Ever since Willis Carrier discovered the vapor compression air-conditioning in 1902, the technology hasn’t changed much.
It still requires large amount of energy to remove moisture in the room and to cool the dehumidified air. Not only is the traditional system that energy-intensive, it causes harm in the environment through the usage of chemical refrigerants such as chlorofluorocarbon and hydrochlorofluorocarbon for cooling.
But now that is about to change as researchers in Singapore found an alternative process.
A team from the Department of Mechanical Engineering at NUS Faculty of Engineering led by Associate Professor Ernest Chua developed a novel air-conditioning system that is cost-effective, more eco-friendly, and sustainable.
According to their tests, it can cool the air, both indoors and outdoors, to as low as 18 degrees Celsius.
The entire thing is also portable and able to be customized for all types of weather conditions.
The researchers say that the air-conditioning system they created consume about 40% less electricity than current compressor-based air-conditioners. For this, more than 40% reduction in carbon emissions is made.
The novel air-conditioning system alongside the geniuses behind it. Photo via NUS
“For buildings located in the tropics, more than 40 per cent of the building’s energy consumption is attributed to air-conditioning. We expect this rate to increase dramatically, adding an extra punch to global warming. First invented by Willis Carrier in 1902, vapour compression air-conditioning is the most widely used air-conditioning technology today. This approach is very energy-intensive and environmentally harmful,” said Chua.
“In contrast, our novel membrane and water-based cooling technology is very eco-friendly — it can provide cool and dry air without using a compressor and chemical refrigerants. This is a new starting point for the next generation of air-conditioners, and our technology has immense potential to disrupt how air-conditioning has traditionally been provided,” he added.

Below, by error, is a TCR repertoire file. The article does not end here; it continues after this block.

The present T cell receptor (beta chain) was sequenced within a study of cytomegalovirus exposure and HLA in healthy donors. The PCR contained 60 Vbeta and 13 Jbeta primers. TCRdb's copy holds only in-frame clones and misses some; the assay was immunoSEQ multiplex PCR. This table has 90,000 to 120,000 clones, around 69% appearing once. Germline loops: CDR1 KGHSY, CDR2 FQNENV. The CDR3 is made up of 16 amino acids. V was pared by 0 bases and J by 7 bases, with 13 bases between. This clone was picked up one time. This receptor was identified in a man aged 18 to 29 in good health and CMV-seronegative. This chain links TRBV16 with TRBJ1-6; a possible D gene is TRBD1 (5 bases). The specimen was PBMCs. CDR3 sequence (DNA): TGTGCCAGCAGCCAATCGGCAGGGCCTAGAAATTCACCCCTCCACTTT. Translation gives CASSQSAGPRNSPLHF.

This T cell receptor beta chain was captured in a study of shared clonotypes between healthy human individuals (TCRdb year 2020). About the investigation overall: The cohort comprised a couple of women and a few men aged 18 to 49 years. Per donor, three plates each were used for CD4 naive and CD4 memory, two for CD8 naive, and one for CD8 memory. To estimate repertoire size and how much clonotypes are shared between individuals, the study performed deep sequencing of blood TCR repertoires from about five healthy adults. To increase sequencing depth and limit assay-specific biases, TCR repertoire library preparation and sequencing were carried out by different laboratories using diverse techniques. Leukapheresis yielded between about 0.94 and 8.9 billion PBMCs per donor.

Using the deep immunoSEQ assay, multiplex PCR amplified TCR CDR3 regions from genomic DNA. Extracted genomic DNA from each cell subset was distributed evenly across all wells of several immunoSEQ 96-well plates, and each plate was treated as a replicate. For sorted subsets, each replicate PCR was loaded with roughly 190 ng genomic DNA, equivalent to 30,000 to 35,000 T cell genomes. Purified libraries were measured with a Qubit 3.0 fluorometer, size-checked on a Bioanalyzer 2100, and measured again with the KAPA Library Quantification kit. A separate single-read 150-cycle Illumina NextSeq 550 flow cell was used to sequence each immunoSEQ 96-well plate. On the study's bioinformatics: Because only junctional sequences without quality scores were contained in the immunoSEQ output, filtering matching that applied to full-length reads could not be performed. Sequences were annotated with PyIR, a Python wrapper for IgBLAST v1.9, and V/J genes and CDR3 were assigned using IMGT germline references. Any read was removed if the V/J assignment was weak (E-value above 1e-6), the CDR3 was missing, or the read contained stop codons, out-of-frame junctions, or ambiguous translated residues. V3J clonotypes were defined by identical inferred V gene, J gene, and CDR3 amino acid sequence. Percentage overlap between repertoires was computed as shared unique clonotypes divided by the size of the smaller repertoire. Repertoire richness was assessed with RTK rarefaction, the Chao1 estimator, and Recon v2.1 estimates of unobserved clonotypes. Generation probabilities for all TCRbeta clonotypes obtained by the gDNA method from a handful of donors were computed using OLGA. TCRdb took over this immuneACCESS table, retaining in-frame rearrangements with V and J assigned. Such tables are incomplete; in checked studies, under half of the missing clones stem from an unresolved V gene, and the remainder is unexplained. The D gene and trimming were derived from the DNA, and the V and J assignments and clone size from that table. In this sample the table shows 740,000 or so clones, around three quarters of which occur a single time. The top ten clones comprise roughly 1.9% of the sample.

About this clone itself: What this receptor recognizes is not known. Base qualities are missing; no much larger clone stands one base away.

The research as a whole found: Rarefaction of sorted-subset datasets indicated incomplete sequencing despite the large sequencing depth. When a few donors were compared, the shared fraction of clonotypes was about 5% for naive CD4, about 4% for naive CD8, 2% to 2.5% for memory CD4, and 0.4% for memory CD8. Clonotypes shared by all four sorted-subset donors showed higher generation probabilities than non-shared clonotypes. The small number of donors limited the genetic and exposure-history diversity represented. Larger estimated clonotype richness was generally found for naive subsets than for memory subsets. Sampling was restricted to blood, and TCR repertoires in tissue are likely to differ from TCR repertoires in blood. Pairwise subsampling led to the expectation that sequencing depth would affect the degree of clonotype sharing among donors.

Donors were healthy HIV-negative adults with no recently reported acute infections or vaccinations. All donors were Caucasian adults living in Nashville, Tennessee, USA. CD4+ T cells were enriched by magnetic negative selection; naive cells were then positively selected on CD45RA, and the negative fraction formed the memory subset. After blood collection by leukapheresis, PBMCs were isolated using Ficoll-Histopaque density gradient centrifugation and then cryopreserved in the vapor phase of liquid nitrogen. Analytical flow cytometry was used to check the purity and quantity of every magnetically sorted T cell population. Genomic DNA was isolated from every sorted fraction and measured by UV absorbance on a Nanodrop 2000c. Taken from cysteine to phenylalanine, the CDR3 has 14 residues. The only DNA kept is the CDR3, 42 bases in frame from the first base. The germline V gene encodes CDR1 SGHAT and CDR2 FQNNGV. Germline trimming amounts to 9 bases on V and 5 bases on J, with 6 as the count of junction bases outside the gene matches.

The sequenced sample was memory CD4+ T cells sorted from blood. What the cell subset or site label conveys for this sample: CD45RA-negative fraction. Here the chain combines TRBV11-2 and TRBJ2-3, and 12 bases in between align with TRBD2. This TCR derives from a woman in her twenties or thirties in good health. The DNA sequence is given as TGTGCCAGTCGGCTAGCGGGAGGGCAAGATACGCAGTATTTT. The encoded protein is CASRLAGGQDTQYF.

It works by developing two systems which are aimed to perform the mentioned primary processes separately: one for the removal of moisture and another for the cooling of the dehumidified air.
By doing this, the researchers are able to control each process and achieve greater energy efficiency.
The air-conditioning system uses a paper-like material, acting as a membrane, to remove moisture from humid outdoor air. To cool the dehumidified air, it undergoes a dew-point cooling system which uses water as the cooling medium instead of chemical refrigerants.
For this, no hot air is released to the environment unlike vapor compression air-conditioners. Instead, there is a discharge of cool air stream that is comparatively less humid than environmental humidity.
Such process also has a potable water by-product. About 12 to 15 liters of drinking water are generated after the air-conditioning system operates all day.
“Our cooling technology can be easily tailored for all types of weather conditions, from humid climate in the tropics to arid climate in the deserts. While it can be used for indoor living and commercial spaces, it can also be easily scaled up to provide air-conditioning for clusters of buildings in an energy-efficient manner,” explained Chua.
“This novel technology is also highly suitable for confined spaces such as bomb shelters or bunkers, where removing moisture from the air is critical for human comfort, as well as for sustainable operation of delicate equipment in areas such as field hospitals, armoured personnel carriers, and operation decks of navy ships as well as aircrafts,” he added.
Now, the Singaporean researchers are focused on refining the design of the air-conditioning system, improving its user-friendliness, and incorporating smart features like pre-programmed thermal settings and real-time tracking of energy efficiency.
Source: National University of Singapore